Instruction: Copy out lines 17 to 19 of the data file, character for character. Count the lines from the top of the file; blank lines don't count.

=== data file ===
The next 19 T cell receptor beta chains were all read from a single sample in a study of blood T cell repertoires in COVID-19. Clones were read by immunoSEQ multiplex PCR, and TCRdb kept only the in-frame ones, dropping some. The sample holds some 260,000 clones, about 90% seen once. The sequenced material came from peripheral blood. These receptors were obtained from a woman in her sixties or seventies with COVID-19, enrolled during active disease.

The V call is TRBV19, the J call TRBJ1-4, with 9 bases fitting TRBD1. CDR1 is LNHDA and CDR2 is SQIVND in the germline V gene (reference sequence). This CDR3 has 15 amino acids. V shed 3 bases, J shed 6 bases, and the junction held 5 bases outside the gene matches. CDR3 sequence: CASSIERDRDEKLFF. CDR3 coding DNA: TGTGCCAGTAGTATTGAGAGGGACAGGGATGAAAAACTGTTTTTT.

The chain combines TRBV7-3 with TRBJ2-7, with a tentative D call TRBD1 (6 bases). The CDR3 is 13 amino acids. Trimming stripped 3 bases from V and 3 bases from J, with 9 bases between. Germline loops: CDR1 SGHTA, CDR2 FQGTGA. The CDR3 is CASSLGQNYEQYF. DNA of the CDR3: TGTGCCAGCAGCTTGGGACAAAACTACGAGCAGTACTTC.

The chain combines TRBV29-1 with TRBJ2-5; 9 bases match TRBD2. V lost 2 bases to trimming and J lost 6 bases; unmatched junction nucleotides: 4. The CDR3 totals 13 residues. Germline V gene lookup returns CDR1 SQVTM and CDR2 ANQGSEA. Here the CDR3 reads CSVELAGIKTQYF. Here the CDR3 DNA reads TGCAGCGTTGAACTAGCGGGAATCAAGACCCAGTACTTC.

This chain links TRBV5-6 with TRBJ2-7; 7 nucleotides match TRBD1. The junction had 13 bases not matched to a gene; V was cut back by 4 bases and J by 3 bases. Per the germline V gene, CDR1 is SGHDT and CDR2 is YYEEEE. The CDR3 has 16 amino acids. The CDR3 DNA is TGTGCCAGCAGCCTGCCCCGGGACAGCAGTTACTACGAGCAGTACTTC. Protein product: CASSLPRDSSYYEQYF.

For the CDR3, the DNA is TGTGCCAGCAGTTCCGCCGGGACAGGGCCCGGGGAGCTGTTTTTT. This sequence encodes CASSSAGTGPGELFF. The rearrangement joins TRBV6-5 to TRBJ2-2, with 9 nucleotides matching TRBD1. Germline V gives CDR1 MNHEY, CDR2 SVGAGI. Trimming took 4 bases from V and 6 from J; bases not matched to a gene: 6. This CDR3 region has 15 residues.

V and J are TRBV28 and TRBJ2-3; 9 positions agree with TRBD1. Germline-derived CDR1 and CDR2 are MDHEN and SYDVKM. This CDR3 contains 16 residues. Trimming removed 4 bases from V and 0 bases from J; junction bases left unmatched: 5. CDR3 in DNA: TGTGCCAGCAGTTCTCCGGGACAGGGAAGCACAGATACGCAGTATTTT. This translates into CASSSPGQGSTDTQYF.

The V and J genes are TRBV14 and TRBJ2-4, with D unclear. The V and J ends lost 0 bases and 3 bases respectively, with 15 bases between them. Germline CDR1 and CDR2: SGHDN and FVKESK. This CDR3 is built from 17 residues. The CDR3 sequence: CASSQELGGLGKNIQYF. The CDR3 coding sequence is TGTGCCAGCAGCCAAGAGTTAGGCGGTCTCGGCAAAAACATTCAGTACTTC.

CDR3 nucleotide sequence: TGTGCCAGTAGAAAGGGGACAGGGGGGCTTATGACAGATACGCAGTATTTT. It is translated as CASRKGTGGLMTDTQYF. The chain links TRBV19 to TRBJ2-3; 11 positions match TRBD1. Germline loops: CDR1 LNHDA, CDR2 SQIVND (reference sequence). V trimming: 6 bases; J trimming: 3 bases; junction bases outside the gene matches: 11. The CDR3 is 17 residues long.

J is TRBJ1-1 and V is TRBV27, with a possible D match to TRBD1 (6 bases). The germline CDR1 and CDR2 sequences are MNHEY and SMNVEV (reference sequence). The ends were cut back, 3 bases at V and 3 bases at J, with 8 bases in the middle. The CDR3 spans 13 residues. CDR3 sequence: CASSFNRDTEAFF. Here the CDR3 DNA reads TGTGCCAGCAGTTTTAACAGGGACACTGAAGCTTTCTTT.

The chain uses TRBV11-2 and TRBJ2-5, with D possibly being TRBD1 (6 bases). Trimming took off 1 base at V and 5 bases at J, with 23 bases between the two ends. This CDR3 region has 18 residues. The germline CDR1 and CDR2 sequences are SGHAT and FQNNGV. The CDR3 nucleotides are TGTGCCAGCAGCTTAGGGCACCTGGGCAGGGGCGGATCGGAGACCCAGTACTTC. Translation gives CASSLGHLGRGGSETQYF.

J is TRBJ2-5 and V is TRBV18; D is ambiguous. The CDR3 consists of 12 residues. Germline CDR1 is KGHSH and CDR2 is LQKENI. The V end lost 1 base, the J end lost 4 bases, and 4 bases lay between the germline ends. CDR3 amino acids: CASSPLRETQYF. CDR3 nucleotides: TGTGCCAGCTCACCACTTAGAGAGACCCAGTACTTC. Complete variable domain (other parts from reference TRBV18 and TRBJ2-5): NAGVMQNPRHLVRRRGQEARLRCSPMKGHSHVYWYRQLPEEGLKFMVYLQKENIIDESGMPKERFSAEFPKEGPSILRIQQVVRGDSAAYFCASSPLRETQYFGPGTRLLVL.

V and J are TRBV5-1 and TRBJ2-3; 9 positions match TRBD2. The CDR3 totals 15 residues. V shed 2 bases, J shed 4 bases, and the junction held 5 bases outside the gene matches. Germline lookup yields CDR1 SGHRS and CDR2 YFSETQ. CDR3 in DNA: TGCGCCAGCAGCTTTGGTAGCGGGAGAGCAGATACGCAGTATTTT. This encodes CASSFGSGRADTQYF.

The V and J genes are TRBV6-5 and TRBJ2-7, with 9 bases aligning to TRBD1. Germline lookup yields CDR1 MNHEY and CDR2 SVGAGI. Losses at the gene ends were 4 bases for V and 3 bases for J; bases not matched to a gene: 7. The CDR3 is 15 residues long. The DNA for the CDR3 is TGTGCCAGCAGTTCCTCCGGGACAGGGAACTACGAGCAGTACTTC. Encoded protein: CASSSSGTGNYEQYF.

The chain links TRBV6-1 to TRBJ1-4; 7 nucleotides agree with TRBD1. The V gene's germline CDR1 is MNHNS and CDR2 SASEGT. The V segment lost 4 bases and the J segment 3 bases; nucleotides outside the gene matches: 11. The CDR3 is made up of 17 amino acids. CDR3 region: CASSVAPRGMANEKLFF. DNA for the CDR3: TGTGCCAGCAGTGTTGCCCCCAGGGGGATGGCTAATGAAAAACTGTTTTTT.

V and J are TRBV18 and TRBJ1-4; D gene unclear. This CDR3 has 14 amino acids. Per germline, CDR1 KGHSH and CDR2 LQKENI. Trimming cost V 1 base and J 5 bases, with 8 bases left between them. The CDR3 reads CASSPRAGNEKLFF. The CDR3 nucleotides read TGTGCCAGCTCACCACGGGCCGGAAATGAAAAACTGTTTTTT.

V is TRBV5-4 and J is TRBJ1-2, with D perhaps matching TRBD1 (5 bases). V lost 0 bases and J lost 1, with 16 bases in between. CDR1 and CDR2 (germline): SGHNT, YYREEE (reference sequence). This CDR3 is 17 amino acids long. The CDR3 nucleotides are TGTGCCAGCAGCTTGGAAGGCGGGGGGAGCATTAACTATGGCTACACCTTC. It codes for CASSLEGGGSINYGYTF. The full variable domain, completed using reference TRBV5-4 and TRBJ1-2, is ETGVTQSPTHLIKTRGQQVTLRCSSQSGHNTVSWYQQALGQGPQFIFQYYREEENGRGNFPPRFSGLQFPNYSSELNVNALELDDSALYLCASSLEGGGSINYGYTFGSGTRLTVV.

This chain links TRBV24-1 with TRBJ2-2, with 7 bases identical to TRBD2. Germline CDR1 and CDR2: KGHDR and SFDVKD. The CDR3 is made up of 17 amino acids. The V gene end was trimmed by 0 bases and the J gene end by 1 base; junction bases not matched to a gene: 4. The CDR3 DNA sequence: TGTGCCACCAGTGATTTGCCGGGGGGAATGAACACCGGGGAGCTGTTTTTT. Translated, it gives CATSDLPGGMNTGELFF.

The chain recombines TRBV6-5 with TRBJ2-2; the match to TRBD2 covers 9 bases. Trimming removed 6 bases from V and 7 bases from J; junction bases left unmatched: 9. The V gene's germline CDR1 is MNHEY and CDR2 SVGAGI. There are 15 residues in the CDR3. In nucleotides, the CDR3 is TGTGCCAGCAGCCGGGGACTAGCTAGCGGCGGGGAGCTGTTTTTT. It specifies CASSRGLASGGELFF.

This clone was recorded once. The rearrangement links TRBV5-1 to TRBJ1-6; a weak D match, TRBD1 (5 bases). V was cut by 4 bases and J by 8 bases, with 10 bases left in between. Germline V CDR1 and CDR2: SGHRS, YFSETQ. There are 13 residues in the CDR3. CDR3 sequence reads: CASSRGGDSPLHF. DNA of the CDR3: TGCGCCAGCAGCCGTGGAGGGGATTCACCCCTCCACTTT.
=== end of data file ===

V is TRBV5-4 and J is TRBJ1-2, with D perhaps matching TRBD1 (5 bases). V lost 0 bases and J lost 1, with 16 bases in between. CDR1 and CDR2 (germline): SGHNT, YYREEE (reference sequence). This CDR3 is 17 amino acids long. The CDR3 nucleotides are TGTGCCAGCAGCTTGGAAGGCGGGGGGAGCATTAACTATGGCTACACCTTC. It codes for CASSLEGGGSINYGYTF. The full variable domain, completed using reference TRBV5-4 and TRBJ1-2, is ETGVTQSPTHLIKTRGQQVTLRCSSQSGHNTVSWYQQALGQGPQFIFQYYREEENGRGNFPPRFSGLQFPNYSSELNVNALELDDSALYLCASSLEGGGSINYGYTFGSGTRLTVV.

This chain links TRBV24-1 with TRBJ2-2, with 7 bases identical to TRBD2. Germline CDR1 and CDR2: KGHDR and SFDVKD. The CDR3 is made up of 17 amino acids. The V gene end was trimmed by 0 bases and the J gene end by 1 base; junction bases not matched to a gene: 4. The CDR3 DNA sequence: TGTGCCACCAGTGATTTGCCGGGGGGAATGAACACCGGGGAGCTGTTTTTT. Translated, it gives CATSDLPGGMNTGELFF.

The chain recombines TRBV6-5 with TRBJ2-2; the match to TRBD2 covers 9 bases. Trimming removed 6 bases from V and 7 bases from J; junction bases left unmatched: 9. The V gene's germline CDR1 is MNHEY and CDR2 SVGAGI. There are 15 residues in the CDR3. In nucleotides, the CDR3 is TGTGCCAGCAGCCGGGGACTAGCTAGCGGCGGGGAGCTGTTTTTT. It specifies CASSRGLASGGELFF.